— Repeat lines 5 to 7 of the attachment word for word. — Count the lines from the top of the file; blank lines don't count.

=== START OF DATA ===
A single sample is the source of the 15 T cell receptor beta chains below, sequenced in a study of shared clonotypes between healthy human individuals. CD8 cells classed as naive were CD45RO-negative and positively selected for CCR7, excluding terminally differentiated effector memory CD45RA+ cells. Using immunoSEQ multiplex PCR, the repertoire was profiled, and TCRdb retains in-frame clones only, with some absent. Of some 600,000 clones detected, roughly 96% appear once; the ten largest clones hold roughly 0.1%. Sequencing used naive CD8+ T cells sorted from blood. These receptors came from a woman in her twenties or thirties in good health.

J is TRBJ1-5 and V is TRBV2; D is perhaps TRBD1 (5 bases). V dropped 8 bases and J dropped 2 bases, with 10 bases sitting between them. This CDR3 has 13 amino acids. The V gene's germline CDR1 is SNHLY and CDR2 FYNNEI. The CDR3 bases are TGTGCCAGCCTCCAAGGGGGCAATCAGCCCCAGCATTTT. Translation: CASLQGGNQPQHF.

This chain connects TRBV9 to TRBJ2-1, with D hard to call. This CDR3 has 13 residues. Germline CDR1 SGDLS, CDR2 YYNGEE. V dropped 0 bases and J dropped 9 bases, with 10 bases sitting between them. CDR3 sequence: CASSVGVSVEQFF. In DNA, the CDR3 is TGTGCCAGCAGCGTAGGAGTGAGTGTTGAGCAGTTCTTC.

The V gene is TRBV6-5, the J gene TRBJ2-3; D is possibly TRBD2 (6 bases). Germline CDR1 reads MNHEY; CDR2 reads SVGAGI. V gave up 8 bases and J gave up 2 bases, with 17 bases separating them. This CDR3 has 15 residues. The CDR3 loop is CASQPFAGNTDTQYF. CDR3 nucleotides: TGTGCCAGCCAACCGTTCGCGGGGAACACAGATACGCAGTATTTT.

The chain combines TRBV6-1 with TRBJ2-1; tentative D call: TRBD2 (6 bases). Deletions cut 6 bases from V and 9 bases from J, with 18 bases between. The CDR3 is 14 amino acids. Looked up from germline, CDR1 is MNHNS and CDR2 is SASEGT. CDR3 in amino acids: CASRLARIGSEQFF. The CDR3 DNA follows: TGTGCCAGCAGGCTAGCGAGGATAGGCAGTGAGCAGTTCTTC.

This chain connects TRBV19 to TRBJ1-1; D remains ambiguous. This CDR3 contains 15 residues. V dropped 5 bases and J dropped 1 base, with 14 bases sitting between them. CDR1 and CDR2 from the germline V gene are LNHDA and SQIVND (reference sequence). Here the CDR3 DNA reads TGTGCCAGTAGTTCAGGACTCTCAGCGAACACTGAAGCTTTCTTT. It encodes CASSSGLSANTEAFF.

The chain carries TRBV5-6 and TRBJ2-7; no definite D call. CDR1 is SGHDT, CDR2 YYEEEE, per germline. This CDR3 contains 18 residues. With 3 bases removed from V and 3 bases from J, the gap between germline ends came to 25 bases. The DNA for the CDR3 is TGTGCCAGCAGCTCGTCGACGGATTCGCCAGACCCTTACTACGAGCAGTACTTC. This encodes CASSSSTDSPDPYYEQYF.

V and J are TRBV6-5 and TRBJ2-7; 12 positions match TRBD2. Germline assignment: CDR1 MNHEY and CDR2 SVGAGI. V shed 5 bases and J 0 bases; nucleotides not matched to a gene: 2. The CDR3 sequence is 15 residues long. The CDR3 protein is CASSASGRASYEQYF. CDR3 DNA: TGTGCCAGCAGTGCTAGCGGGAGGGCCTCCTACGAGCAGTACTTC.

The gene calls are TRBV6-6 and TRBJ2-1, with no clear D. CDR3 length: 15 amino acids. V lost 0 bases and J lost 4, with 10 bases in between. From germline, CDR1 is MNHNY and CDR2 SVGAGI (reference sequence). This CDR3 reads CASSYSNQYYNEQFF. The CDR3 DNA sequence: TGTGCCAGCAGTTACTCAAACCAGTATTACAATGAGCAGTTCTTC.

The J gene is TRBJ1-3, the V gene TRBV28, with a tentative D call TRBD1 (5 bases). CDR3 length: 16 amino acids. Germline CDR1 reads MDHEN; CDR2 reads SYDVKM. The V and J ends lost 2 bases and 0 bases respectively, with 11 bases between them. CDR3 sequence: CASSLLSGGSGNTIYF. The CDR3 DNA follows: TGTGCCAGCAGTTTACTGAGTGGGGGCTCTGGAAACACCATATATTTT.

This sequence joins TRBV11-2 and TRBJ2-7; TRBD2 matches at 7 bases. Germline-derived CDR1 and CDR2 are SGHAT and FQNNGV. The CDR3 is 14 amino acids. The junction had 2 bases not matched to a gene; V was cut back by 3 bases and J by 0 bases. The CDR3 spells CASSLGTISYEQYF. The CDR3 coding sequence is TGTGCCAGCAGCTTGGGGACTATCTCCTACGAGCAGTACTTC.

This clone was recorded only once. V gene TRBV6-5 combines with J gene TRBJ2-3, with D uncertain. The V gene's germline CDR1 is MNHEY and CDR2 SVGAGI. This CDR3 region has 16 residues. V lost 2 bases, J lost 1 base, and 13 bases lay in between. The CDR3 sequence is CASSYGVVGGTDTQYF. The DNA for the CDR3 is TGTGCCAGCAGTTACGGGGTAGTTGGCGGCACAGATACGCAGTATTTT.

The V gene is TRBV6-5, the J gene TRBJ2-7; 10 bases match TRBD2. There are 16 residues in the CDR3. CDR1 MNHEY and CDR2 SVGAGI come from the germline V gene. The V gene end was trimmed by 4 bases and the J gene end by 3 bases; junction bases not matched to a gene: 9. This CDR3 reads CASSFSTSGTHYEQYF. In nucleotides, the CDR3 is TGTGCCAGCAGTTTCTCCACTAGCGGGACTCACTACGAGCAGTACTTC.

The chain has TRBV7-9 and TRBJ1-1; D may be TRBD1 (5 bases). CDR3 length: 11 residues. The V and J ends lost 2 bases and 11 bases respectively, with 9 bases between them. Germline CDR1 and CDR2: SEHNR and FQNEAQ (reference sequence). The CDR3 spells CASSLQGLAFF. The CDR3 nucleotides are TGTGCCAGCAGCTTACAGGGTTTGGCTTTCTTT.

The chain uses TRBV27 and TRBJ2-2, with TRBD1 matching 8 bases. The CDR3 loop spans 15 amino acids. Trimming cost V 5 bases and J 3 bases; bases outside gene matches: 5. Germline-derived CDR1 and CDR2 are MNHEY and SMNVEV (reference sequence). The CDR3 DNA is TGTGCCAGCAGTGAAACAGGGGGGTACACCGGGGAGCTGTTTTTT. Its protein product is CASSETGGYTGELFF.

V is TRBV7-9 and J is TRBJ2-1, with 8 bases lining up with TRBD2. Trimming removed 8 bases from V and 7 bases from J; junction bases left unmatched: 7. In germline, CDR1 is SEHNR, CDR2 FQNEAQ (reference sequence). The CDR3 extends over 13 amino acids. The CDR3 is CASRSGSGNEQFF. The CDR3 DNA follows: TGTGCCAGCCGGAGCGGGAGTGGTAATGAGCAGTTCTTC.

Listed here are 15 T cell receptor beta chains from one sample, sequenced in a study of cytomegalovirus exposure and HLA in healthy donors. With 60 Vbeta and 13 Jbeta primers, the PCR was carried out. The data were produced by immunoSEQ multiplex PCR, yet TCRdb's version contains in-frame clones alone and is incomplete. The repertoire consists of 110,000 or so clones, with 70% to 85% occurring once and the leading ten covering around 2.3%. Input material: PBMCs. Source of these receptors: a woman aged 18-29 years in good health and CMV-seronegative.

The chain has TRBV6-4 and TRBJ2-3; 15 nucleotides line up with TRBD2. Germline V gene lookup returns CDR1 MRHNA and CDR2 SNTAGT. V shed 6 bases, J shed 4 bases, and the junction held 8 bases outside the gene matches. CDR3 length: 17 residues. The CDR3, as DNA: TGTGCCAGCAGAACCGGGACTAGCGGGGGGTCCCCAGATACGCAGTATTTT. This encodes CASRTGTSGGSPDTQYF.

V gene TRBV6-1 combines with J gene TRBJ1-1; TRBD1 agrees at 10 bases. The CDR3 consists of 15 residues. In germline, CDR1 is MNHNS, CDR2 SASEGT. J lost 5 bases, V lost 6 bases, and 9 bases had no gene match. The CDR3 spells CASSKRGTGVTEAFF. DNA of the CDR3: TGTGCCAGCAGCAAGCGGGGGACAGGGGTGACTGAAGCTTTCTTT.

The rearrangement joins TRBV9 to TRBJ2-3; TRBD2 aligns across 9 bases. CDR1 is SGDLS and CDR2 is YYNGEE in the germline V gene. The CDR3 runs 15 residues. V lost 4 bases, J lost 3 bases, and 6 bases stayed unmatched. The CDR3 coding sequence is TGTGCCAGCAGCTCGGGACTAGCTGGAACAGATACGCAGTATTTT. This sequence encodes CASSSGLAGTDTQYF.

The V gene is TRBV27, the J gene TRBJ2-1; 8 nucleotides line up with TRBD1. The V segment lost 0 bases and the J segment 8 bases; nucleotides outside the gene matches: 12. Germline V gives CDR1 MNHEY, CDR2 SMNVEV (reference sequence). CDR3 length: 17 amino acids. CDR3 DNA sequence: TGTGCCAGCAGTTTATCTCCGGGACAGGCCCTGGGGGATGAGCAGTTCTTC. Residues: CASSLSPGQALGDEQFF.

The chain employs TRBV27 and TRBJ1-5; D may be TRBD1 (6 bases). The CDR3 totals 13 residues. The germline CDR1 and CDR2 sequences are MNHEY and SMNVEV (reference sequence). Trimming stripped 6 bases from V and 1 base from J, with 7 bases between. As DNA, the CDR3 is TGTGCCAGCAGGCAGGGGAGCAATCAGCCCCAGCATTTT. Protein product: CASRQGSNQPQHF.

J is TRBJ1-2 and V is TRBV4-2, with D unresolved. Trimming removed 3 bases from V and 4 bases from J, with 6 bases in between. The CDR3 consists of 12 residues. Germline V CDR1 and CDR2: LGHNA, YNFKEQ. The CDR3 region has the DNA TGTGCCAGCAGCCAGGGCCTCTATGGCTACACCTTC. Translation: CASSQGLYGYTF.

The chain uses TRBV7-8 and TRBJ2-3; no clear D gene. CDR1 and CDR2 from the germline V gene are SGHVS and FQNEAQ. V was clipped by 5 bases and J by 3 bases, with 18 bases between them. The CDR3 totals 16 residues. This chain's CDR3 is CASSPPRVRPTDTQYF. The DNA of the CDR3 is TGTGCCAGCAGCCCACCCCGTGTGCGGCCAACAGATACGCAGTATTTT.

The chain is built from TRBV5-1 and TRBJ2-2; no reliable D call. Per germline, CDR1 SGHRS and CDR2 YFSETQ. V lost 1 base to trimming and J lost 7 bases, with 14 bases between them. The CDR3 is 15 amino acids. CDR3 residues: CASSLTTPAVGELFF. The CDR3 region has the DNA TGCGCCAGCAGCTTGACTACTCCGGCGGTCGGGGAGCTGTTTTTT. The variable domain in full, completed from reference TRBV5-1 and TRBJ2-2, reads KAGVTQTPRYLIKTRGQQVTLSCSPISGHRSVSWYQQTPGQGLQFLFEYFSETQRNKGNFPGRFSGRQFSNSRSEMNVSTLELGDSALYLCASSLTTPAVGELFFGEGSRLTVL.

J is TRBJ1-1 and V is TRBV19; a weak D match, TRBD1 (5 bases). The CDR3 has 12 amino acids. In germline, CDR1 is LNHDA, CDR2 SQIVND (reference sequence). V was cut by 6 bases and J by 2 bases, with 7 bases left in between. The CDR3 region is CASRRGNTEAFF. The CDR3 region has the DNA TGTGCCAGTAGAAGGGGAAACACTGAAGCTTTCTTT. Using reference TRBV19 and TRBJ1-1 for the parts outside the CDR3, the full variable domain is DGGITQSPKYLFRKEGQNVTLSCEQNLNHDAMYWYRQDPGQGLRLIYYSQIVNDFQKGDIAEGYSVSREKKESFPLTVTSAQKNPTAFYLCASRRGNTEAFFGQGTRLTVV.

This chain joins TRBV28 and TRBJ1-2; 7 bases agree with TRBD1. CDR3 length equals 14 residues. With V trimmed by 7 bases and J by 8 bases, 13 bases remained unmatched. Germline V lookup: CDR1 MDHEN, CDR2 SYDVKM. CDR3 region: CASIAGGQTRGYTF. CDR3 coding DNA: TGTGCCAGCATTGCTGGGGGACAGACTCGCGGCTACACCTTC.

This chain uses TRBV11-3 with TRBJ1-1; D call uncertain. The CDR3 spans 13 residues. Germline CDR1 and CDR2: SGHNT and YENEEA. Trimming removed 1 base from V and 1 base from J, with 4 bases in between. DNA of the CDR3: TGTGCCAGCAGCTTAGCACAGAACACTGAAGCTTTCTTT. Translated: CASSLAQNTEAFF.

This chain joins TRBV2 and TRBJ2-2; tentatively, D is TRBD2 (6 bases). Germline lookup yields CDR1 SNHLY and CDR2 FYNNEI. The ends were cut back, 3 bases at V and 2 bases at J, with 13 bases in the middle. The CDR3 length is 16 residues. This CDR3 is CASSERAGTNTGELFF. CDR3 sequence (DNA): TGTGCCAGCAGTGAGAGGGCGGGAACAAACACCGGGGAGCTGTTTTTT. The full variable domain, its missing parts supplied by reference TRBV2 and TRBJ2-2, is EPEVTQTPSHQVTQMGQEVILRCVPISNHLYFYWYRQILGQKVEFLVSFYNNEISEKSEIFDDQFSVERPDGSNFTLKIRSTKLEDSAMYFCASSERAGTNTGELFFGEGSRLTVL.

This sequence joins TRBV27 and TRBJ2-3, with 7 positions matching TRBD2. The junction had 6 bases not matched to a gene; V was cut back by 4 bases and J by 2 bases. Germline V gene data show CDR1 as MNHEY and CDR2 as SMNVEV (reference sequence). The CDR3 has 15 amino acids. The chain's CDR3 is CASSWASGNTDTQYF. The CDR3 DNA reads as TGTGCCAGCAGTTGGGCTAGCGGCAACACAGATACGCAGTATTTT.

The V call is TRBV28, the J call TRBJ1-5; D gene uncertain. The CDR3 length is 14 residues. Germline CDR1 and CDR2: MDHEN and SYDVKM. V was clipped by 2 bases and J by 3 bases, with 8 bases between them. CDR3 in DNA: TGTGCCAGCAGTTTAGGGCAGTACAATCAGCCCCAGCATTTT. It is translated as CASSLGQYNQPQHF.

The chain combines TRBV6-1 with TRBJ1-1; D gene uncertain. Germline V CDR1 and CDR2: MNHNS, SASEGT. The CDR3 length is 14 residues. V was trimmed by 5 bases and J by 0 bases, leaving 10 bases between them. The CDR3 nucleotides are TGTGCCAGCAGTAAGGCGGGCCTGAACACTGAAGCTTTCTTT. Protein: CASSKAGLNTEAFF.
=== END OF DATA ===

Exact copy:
The chain combines TRBV6-1 with TRBJ2-1; tentative D call: TRBD2 (6 bases). Deletions cut 6 bases from V and 9 bases from J, with 18 bases between. The CDR3 is 14 amino acids. Looked up from germline, CDR1 is MNHNS and CDR2 is SASEGT. CDR3 in amino acids: CASRLARIGSEQFF. The CDR3 DNA follows: TGTGCCAGCAGGCTAGCGAGGATAGGCAGTGAGCAGTTCTTC.

This chain connects TRBV19 to TRBJ1-1; D remains ambiguous. This CDR3 contains 15 residues. V dropped 5 bases and J dropped 1 base, with 14 bases sitting between them. CDR1 and CDR2 from the germline V gene are LNHDA and SQIVND (reference sequence). Here the CDR3 DNA reads TGTGCCAGTAGTTCAGGACTCTCAGCGAACACTGAAGCTTTCTTT. It encodes CASSSGLSANTEAFF.

The chain carries TRBV5-6 and TRBJ2-7; no definite D call. CDR1 is SGHDT, CDR2 YYEEEE, per germline. This CDR3 contains 18 residues. With 3 bases removed from V and 3 bases from J, the gap between germline ends came to 25 bases. The DNA for the CDR3 is TGTGCCAGCAGCTCGTCGACGGATTCGCCAGACCCTTACTACGAGCAGTACTTC. This encodes CASSSSTDSPDPYYEQYF.